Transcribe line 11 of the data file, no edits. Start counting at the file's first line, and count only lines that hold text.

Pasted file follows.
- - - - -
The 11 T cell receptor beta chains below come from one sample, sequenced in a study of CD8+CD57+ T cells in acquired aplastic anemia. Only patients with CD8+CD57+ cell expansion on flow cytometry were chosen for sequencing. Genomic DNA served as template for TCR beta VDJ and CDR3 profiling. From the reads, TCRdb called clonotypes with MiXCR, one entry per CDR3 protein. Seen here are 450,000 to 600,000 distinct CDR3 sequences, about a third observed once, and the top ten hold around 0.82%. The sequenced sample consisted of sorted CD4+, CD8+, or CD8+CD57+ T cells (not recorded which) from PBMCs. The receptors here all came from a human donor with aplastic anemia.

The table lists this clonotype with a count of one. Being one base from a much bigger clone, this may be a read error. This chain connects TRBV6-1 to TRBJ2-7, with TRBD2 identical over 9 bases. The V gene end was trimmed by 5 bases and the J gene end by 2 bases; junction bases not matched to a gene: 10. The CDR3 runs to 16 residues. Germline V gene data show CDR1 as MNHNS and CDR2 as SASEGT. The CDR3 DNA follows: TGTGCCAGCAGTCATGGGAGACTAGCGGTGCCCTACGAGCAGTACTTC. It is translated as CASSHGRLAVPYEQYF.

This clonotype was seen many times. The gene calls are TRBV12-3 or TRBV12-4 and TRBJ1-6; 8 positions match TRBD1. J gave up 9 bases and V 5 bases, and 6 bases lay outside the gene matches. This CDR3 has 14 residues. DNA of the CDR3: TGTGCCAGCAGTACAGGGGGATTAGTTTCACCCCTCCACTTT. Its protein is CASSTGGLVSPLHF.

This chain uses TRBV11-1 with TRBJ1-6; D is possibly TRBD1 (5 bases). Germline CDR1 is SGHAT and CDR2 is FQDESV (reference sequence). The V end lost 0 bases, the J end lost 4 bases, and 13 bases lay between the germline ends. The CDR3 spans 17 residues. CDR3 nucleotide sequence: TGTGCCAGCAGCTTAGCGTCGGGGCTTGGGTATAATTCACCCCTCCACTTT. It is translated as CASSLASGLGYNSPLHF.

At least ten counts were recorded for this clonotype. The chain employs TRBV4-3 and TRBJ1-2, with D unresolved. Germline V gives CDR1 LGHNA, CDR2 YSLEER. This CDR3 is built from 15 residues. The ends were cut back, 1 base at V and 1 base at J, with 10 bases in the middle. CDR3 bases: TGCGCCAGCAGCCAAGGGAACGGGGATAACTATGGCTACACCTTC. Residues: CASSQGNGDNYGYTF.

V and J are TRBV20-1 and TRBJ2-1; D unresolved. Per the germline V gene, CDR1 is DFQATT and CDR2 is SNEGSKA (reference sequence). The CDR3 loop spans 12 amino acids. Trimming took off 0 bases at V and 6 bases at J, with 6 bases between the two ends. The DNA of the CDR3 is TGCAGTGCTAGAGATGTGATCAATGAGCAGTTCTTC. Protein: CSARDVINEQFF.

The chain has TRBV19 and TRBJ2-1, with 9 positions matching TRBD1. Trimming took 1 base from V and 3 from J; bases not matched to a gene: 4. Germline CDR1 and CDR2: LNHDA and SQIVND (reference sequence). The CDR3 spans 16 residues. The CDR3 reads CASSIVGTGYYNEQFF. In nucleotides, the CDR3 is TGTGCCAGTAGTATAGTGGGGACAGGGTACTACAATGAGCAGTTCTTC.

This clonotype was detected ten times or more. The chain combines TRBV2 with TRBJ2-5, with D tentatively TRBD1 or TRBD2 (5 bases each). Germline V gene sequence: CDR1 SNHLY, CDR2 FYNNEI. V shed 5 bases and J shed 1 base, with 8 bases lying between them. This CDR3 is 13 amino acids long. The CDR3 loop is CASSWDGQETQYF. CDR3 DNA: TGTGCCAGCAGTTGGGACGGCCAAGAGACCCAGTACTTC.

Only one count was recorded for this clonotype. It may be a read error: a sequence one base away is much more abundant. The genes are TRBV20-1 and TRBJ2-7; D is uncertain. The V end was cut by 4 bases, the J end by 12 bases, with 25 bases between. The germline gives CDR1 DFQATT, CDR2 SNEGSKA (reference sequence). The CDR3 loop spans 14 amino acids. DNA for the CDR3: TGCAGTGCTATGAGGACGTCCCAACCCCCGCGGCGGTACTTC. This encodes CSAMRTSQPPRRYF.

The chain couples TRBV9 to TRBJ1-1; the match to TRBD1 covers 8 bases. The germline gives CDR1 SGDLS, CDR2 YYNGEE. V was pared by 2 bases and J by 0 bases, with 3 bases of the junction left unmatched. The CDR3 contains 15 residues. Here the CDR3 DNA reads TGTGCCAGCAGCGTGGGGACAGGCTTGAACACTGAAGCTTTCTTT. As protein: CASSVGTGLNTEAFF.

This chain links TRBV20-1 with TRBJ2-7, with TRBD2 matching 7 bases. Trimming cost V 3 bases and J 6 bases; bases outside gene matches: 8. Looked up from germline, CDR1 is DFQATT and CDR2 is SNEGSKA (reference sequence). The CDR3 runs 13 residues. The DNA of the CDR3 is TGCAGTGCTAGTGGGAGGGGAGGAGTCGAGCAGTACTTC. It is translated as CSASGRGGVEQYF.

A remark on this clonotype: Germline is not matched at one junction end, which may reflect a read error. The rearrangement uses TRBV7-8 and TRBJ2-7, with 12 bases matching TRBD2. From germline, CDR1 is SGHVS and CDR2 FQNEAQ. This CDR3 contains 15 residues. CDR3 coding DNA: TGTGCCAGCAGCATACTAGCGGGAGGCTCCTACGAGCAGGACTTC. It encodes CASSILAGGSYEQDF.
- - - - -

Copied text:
This chain links TRBV20-1 with TRBJ2-7, with TRBD2 matching 7 bases. Trimming cost V 3 bases and J 6 bases; bases outside gene matches: 8. Looked up from germline, CDR1 is DFQATT and CDR2 is SNEGSKA (reference sequence). The CDR3 runs 13 residues. The DNA of the CDR3 is TGCAGTGCTAGTGGGAGGGGAGGAGTCGAGCAGTACTTC. It is translated as CSASGRGGVEQYF.